Fig. 1 Transition characteristics of clusters.

(A) Typical structure and excited-state transitions of ligand-stabilized clusters. X refers to counterion. (B) Excited-state deactivation channels of clusters. IC, internal conversion; n(M+X)LCT, mixed metal and counterion-ligand charger transfer transition; 3LLE, ligand local excited transition. Superscripts “1” and “3” refer to singlet and triplet, respectively.

Learning from the experience of luminescent mononuclear complexes, whose emission color and radiation process can be accurately modulated by introducing electron-donating or withdrawing groups in their ligands to adjust the π-π* gap and intramolecular charge transfer (3032), it was demonstrated that the ligands with electron-rich atoms can effectively enhance emissions from the cluster by facilitating nMLCT (33). The recent study on dual-emissive and chromic characteristics of clusters further indicates that the ratio of low-energy (LE) and high-energy (HE) emissions that respectively originated from the 3CC and n(M+X)LCT/nILCT transitions is remarkably dependent on organic ligands, indicating the feasibility of optimizing excited-state transitions by ligand engineering (11). Nonetheless, because the cluster unit is simultaneously involved in the 3CC state and n(M+X)LCT, how to thoroughly suppress the 3CC state without weakening n(M+X)LCT is still a big challenge.

Here, we report a molecular design strategy of high-performance EL clusters that manifests the remarkable enhancement of ligand-centered excited states and effective suppression of the 3CC state of phosphine-chelated Cu4I4 clusters by involving donor groups in the ligands. Delocalization of the triplet highest occupied natural transition orbital (HONTO) from the cluster unit to the organic ligands induces the 3CC-free triplet state composed of 17% 3(M+X)LCT, 21% 3LLE, and 62% 3ILCT. As a result, the cluster achieves 10-fold increased PLQY (ηPL = 65%). Lmax and ηEQE of its solution-processed sky blue–emitting OLEDs are markedly improved by 30- and 8-fold to ~7000 nits and ~8%, respectively.


Structures and excited-state characteristics

4,6-Bis(diphenylphosphino)dibenzofuran (DBFDP) was chosen as the bidentate coordination unit, whose P···P distance of 5.75 to 5.85 Å is flexible to enough accommodate Cu4I4 (24). The donor-acceptor (D-A) ligands DCzDBFDP and DtBCzDBFDP were prepared by introducing carbazole (Cz) and 3,6-di-tert-butylcarbazole (tBCz) groups with consecutively increased electron-donating ability at the 2,8-positions of DBFDP (see the Supplementary Materials). These three ligands, namely, DArDBFDP (Ar = H, Cz, and tBCz), reacted with 2 equiv of CuI to afford greenish crystals (Fig. 2A). The single-crystal x-ray diffraction analysis shows the zero-dimensional distorted pseudocubic structures of the formula [DArDBFDP]2Cu4I4, in which each DArDBFDP is linked to two coplanar Cu(I) ions (Fig. 2B). The two DArDBFDP ligands are approximately orthogonal, because the same atom locates at the opposite corner of the same face in their Cu4I4 units and each Cu(I) ion has a distorted tetrahedral configuration with three iodide ions and one P atom. It is noted that, in contrast to the other two clusters, [DCzDBFDP]2Cu4I4 reveals the symmetrical coordination geometry with two identical DCzDBFDP-chelated Cu2I2 faces, which would undoubtedly give rise to its different electronic structure. Furthermore, in comparison to [DBFDP]2Cu4I4, the Cu···Cu distances in [DCzDBFDP]2Cu4I4 and [DtBCzDBFDP]2Cu4I4 are gradually decreased by ~0.05 and ~0.08 Å, respectively. Simultaneously, the Cu···P distances in [DtBCzDBFDP]2Cu4I4 are increased by 0.01. It manifests that the variation of the electron-donating ability of the ligands remarkably influences the Cu4I4 geometry and the ligand-metal interactions, which respectively determine the potential surface position and transition probability of the 3CC state and (M+X)LCT (34, 35). With regard to [DtBCzDBFDP]2Cu4I4, the shortened Cu···Cu distances would restrain further Cu4I4 contraction and thereby hamper the formation of the 3CC state. Moreover, the potential surface of its 3CC state would be narrowed and shifted away from the potential surfaces of its ligand-centered HE excited states, which further weakens the couplings between them and consequently suppresses intramolecular triplet migration to its 3CC state.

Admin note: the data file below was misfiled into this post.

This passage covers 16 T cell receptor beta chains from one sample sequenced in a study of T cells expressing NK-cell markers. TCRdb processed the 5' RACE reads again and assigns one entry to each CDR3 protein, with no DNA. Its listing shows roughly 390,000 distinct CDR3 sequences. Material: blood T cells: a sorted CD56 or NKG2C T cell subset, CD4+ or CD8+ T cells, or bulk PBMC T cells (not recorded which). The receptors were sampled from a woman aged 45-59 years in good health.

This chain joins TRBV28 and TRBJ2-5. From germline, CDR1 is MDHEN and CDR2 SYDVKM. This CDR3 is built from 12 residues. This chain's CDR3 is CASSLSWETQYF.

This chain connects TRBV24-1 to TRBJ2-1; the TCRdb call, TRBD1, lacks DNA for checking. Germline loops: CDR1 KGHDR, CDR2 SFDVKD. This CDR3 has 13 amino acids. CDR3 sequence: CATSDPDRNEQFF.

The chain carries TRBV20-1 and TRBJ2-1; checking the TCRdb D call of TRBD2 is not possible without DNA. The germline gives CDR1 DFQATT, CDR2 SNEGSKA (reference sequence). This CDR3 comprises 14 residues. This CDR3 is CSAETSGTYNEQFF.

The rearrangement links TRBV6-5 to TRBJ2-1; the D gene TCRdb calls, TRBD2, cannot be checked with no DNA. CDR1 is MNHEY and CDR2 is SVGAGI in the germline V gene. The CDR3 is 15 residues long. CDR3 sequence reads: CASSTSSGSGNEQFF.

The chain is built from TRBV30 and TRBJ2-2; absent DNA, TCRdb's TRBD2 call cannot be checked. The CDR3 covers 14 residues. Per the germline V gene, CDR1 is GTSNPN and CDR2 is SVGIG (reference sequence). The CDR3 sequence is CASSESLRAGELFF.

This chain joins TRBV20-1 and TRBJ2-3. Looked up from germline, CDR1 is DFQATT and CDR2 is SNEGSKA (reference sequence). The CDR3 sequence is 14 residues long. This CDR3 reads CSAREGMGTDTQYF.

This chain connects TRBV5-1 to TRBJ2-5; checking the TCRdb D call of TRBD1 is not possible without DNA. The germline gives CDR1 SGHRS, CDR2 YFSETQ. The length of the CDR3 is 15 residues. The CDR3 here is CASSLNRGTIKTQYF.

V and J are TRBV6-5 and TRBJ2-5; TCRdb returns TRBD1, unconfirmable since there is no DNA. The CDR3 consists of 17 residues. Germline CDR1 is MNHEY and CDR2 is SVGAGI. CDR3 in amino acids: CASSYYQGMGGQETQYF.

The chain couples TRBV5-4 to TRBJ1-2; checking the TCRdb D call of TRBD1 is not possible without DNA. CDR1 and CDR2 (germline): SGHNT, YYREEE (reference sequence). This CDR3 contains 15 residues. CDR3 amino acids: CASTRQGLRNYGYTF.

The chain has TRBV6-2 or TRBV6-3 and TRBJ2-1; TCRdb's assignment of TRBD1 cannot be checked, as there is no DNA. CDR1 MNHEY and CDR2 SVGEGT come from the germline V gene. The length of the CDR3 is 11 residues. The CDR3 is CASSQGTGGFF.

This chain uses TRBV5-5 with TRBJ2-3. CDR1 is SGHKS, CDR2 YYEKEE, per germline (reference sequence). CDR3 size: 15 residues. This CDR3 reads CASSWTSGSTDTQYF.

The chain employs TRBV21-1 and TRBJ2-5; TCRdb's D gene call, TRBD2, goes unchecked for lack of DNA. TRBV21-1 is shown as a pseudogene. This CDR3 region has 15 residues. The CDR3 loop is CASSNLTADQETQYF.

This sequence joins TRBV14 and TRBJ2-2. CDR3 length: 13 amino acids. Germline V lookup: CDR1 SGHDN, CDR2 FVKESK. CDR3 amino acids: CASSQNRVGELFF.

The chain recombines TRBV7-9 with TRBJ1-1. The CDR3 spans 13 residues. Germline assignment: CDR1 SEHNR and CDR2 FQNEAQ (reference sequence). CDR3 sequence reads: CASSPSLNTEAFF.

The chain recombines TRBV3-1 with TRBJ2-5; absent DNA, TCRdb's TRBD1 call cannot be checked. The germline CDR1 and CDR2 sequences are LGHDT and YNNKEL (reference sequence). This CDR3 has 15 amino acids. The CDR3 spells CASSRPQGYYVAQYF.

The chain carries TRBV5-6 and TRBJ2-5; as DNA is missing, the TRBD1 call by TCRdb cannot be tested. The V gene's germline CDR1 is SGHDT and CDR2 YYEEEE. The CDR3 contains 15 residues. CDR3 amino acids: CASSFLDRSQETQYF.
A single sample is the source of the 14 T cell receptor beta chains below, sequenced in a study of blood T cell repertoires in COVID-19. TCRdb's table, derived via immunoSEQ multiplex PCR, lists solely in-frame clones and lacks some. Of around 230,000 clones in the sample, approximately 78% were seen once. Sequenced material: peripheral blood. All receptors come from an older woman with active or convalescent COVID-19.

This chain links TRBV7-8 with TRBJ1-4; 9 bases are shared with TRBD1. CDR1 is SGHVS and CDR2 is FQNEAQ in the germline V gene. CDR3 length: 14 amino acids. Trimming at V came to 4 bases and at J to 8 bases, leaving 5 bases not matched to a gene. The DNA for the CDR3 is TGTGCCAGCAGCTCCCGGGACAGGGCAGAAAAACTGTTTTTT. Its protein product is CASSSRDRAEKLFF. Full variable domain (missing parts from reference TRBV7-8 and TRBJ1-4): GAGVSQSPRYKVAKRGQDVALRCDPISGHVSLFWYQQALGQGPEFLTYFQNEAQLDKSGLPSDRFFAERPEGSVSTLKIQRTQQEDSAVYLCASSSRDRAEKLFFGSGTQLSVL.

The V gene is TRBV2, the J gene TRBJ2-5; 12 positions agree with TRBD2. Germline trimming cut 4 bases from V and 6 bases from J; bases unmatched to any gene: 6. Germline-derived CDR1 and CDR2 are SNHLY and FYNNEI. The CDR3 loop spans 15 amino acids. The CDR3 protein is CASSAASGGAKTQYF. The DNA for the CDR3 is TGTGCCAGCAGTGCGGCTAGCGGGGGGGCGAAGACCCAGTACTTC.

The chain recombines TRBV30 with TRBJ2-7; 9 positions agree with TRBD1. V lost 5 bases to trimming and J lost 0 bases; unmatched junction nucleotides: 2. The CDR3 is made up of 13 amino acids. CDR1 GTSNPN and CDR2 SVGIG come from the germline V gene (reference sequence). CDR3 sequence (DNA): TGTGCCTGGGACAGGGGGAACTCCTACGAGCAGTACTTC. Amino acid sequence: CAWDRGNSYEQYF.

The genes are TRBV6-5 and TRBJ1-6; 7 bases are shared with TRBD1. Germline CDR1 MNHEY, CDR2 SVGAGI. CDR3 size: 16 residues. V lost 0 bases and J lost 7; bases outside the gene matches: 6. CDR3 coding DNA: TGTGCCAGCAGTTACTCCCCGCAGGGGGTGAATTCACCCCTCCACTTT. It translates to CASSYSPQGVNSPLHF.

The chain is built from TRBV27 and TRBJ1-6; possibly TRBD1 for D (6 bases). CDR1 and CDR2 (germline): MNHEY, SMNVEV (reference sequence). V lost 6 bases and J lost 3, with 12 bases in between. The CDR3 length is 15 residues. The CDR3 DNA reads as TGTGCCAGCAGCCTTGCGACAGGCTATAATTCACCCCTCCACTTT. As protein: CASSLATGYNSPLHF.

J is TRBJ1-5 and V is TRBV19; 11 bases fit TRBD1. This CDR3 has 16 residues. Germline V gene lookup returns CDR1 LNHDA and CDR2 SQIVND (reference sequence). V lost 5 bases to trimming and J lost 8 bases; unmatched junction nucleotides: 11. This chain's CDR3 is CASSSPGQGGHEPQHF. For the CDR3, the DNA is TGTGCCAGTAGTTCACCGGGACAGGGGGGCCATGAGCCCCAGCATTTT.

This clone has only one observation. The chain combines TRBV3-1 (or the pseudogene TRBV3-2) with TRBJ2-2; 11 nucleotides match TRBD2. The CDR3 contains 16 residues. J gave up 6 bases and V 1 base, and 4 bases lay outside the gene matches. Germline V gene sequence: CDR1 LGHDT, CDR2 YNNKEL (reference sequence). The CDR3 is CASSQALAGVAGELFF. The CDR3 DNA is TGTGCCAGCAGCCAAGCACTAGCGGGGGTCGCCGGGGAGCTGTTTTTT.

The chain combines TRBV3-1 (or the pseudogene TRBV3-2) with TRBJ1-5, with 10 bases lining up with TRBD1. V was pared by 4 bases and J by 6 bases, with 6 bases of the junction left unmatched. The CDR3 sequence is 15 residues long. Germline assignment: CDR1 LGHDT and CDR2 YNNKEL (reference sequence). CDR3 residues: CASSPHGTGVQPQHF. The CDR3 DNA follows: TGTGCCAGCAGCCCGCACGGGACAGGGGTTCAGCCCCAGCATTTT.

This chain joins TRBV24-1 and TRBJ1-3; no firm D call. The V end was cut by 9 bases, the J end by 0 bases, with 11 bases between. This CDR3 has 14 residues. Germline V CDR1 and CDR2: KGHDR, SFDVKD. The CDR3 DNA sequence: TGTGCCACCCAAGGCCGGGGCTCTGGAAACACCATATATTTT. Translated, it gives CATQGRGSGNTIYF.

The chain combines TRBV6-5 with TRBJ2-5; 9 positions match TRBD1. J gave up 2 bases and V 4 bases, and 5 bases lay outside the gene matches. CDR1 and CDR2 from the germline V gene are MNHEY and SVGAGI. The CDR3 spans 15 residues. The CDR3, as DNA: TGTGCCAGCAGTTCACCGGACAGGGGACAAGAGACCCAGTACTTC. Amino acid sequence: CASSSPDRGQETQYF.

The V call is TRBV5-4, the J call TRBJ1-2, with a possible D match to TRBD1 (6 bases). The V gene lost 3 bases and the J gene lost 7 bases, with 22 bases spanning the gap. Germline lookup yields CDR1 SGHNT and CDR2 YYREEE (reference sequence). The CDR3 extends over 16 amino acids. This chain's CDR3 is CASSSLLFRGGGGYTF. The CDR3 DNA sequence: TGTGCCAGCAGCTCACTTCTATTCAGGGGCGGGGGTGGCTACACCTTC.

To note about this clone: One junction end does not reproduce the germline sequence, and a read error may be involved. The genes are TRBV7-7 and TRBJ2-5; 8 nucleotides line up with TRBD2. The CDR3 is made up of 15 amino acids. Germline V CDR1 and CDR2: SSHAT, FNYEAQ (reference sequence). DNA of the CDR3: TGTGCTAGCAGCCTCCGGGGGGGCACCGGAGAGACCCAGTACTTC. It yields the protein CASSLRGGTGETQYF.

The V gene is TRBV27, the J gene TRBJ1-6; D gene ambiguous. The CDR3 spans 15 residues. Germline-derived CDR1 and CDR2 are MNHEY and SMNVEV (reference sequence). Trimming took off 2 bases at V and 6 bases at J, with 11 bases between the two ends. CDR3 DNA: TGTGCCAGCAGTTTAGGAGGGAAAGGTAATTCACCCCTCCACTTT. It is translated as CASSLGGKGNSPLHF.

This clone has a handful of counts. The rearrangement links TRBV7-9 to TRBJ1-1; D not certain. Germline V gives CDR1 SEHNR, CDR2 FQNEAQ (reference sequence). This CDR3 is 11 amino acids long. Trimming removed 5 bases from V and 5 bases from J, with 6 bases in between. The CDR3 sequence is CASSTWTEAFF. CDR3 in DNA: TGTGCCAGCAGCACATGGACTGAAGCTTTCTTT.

Fig. 2 Molecular design and structures of [DArDBFDP]2Cu4I4.